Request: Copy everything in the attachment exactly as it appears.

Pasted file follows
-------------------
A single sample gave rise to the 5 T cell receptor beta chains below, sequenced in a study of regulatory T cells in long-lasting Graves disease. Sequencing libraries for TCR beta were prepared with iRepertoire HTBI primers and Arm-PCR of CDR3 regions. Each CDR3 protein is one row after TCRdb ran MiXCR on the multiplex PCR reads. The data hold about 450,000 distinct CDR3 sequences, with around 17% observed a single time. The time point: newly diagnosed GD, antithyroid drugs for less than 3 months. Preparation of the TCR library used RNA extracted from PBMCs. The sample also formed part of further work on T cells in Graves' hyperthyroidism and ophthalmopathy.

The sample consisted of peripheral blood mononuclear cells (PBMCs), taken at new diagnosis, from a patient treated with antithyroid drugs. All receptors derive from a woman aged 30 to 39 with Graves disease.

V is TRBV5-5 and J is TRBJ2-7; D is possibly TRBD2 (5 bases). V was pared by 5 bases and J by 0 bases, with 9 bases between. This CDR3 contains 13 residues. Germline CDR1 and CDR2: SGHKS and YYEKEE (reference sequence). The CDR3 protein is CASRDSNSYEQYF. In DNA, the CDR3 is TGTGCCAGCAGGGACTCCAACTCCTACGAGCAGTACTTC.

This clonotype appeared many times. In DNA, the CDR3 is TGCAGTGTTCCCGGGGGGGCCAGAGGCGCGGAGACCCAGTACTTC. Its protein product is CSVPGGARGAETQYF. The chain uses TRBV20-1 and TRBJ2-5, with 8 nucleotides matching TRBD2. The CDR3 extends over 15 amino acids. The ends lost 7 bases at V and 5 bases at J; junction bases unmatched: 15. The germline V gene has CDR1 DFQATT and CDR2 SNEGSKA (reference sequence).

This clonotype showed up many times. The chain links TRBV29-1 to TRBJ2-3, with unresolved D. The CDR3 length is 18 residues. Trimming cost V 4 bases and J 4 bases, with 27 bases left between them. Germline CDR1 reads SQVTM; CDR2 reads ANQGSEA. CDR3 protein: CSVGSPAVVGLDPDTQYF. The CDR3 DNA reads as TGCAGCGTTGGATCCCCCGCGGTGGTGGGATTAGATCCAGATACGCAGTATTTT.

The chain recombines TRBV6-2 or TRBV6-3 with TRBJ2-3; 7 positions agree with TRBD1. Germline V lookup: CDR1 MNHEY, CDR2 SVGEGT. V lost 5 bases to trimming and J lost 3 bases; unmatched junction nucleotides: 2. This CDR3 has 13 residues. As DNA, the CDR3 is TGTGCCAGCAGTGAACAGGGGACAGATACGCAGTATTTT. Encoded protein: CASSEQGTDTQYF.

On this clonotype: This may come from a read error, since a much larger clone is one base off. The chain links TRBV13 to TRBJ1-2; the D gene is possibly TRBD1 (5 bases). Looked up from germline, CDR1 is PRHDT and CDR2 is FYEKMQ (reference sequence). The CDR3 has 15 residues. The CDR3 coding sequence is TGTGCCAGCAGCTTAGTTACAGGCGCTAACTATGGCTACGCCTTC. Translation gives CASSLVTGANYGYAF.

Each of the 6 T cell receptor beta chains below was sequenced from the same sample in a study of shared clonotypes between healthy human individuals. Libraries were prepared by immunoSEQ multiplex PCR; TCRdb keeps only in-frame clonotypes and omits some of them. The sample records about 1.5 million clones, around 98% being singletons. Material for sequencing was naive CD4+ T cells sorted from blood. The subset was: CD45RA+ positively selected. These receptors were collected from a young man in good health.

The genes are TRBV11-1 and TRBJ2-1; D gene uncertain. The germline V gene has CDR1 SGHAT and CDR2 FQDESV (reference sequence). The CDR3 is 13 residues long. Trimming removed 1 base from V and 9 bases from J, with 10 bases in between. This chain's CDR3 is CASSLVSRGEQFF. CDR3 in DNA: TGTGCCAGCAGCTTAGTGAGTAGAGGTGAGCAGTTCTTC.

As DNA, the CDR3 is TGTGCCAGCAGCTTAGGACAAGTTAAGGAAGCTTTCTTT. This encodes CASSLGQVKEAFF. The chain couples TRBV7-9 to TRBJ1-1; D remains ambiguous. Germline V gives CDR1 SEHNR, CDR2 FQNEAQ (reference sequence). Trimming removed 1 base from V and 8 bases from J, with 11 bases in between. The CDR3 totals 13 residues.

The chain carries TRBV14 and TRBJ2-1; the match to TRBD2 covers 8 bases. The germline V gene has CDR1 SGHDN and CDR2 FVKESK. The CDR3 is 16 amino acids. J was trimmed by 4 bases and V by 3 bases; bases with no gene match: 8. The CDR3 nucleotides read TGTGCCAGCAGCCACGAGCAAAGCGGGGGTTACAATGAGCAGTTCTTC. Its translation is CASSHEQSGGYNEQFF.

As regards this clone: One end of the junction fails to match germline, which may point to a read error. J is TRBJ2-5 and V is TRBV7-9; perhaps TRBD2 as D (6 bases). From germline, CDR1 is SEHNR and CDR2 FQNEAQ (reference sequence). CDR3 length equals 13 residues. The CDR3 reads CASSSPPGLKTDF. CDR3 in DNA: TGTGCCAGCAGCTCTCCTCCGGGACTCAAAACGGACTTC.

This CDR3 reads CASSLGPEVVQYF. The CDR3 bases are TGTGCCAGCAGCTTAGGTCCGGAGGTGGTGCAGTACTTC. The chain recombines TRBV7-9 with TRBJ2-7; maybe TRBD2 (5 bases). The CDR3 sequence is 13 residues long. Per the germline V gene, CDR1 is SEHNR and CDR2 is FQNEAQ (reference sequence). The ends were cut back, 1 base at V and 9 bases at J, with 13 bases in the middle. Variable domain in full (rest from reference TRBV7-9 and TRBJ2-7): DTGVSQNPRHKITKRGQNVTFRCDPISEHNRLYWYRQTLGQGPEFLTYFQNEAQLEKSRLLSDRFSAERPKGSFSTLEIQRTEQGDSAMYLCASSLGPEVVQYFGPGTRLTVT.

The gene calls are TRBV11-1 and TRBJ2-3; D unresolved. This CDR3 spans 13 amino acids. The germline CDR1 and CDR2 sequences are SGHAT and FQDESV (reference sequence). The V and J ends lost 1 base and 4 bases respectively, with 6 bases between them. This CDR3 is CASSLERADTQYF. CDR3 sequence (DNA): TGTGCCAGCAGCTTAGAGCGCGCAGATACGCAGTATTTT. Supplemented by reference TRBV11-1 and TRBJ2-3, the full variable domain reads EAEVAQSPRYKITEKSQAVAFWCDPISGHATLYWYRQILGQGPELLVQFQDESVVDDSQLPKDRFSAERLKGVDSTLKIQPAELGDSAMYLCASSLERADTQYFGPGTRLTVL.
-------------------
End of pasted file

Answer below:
A single sample gave rise to the 5 T cell receptor beta chains below, sequenced in a study of regulatory T cells in long-lasting Graves disease. Sequencing libraries for TCR beta were prepared with iRepertoire HTBI primers and Arm-PCR of CDR3 regions. Each CDR3 protein is one row after TCRdb ran MiXCR on the multiplex PCR reads. The data hold about 450,000 distinct CDR3 sequences, with around 17% observed a single time. The time point: newly diagnosed GD, antithyroid drugs for less than 3 months. Preparation of the TCR library used RNA extracted from PBMCs. The sample also formed part of further work on T cells in Graves' hyperthyroidism and ophthalmopathy.

The sample consisted of peripheral blood mononuclear cells (PBMCs), taken at new diagnosis, from a patient treated with antithyroid drugs. All receptors derive from a woman aged 30 to 39 with Graves disease.

V is TRBV5-5 and J is TRBJ2-7; D is possibly TRBD2 (5 bases). V was pared by 5 bases and J by 0 bases, with 9 bases between. This CDR3 contains 13 residues. Germline CDR1 and CDR2: SGHKS and YYEKEE (reference sequence). The CDR3 protein is CASRDSNSYEQYF. In DNA, the CDR3 is TGTGCCAGCAGGGACTCCAACTCCTACGAGCAGTACTTC.

This clonotype appeared many times. In DNA, the CDR3 is TGCAGTGTTCCCGGGGGGGCCAGAGGCGCGGAGACCCAGTACTTC. Its protein product is CSVPGGARGAETQYF. The chain uses TRBV20-1 and TRBJ2-5, with 8 nucleotides matching TRBD2. The CDR3 extends over 15 amino acids. The ends lost 7 bases at V and 5 bases at J; junction bases unmatched: 15. The germline V gene has CDR1 DFQATT and CDR2 SNEGSKA (reference sequence).

This clonotype showed up many times. The chain links TRBV29-1 to TRBJ2-3, with unresolved D. The CDR3 length is 18 residues. Trimming cost V 4 bases and J 4 bases, with 27 bases left between them. Germline CDR1 reads SQVTM; CDR2 reads ANQGSEA. CDR3 protein: CSVGSPAVVGLDPDTQYF. The CDR3 DNA reads as TGCAGCGTTGGATCCCCCGCGGTGGTGGGATTAGATCCAGATACGCAGTATTTT.

The chain recombines TRBV6-2 or TRBV6-3 with TRBJ2-3; 7 positions agree with TRBD1. Germline V lookup: CDR1 MNHEY, CDR2 SVGEGT. V lost 5 bases to trimming and J lost 3 bases; unmatched junction nucleotides: 2. This CDR3 has 13 residues. As DNA, the CDR3 is TGTGCCAGCAGTGAACAGGGGACAGATACGCAGTATTTT. Encoded protein: CASSEQGTDTQYF.

On this clonotype: This may come from a read error, since a much larger clone is one base off. The chain links TRBV13 to TRBJ1-2; the D gene is possibly TRBD1 (5 bases). Looked up from germline, CDR1 is PRHDT and CDR2 is FYEKMQ (reference sequence). The CDR3 has 15 residues. The CDR3 coding sequence is TGTGCCAGCAGCTTAGTTACAGGCGCTAACTATGGCTACGCCTTC. Translation gives CASSLVTGANYGYAF.

Each of the 6 T cell receptor beta chains below was sequenced from the same sample in a study of shared clonotypes between healthy human individuals. Libraries were prepared by immunoSEQ multiplex PCR; TCRdb keeps only in-frame clonotypes and omits some of them. The sample records about 1.5 million clones, around 98% being singletons. Material for sequencing was naive CD4+ T cells sorted from blood. The subset was: CD45RA+ positively selected. These receptors were collected from a young man in good health.

The genes are TRBV11-1 and TRBJ2-1; D gene uncertain. The germline V gene has CDR1 SGHAT and CDR2 FQDESV (reference sequence). The CDR3 is 13 residues long. Trimming removed 1 base from V and 9 bases from J, with 10 bases in between. This chain's CDR3 is CASSLVSRGEQFF. CDR3 in DNA: TGTGCCAGCAGCTTAGTGAGTAGAGGTGAGCAGTTCTTC.

As DNA, the CDR3 is TGTGCCAGCAGCTTAGGACAAGTTAAGGAAGCTTTCTTT. This encodes CASSLGQVKEAFF. The chain couples TRBV7-9 to TRBJ1-1; D remains ambiguous. Germline V gives CDR1 SEHNR, CDR2 FQNEAQ (reference sequence). Trimming removed 1 base from V and 8 bases from J, with 11 bases in between. The CDR3 totals 13 residues.

The chain carries TRBV14 and TRBJ2-1; the match to TRBD2 covers 8 bases. The germline V gene has CDR1 SGHDN and CDR2 FVKESK. The CDR3 is 16 amino acids. J was trimmed by 4 bases and V by 3 bases; bases with no gene match: 8. The CDR3 nucleotides read TGTGCCAGCAGCCACGAGCAAAGCGGGGGTTACAATGAGCAGTTCTTC. Its translation is CASSHEQSGGYNEQFF.

As regards this clone: One end of the junction fails to match germline, which may point to a read error. J is TRBJ2-5 and V is TRBV7-9; perhaps TRBD2 as D (6 bases). From germline, CDR1 is SEHNR and CDR2 FQNEAQ (reference sequence). CDR3 length equals 13 residues. The CDR3 reads CASSSPPGLKTDF. CDR3 in DNA: TGTGCCAGCAGCTCTCCTCCGGGACTCAAAACGGACTTC.

This CDR3 reads CASSLGPEVVQYF. The CDR3 bases are TGTGCCAGCAGCTTAGGTCCGGAGGTGGTGCAGTACTTC. The chain recombines TRBV7-9 with TRBJ2-7; maybe TRBD2 (5 bases). The CDR3 sequence is 13 residues long. Per the germline V gene, CDR1 is SEHNR and CDR2 is FQNEAQ (reference sequence). The ends were cut back, 1 base at V and 9 bases at J, with 13 bases in the middle. Variable domain in full (rest from reference TRBV7-9 and TRBJ2-7): DTGVSQNPRHKITKRGQNVTFRCDPISEHNRLYWYRQTLGQGPEFLTYFQNEAQLEKSRLLSDRFSAERPKGSFSTLEIQRTEQGDSAMYLCASSLGPEVVQYFGPGTRLTVT.

The gene calls are TRBV11-1 and TRBJ2-3; D unresolved. This CDR3 spans 13 amino acids. The germline CDR1 and CDR2 sequences are SGHAT and FQDESV (reference sequence). The V and J ends lost 1 base and 4 bases respectively, with 6 bases between them. This CDR3 is CASSLERADTQYF. CDR3 sequence (DNA): TGTGCCAGCAGCTTAGAGCGCGCAGATACGCAGTATTTT. Supplemented by reference TRBV11-1 and TRBJ2-3, the full variable domain reads EAEVAQSPRYKITEKSQAVAFWCDPISGHATLYWYRQILGQGPELLVQFQDESVVDDSQLPKDRFSAERLKGVDSTLKIQPAELGDSAMYLCASSLERADTQYFGPGTRLTVL.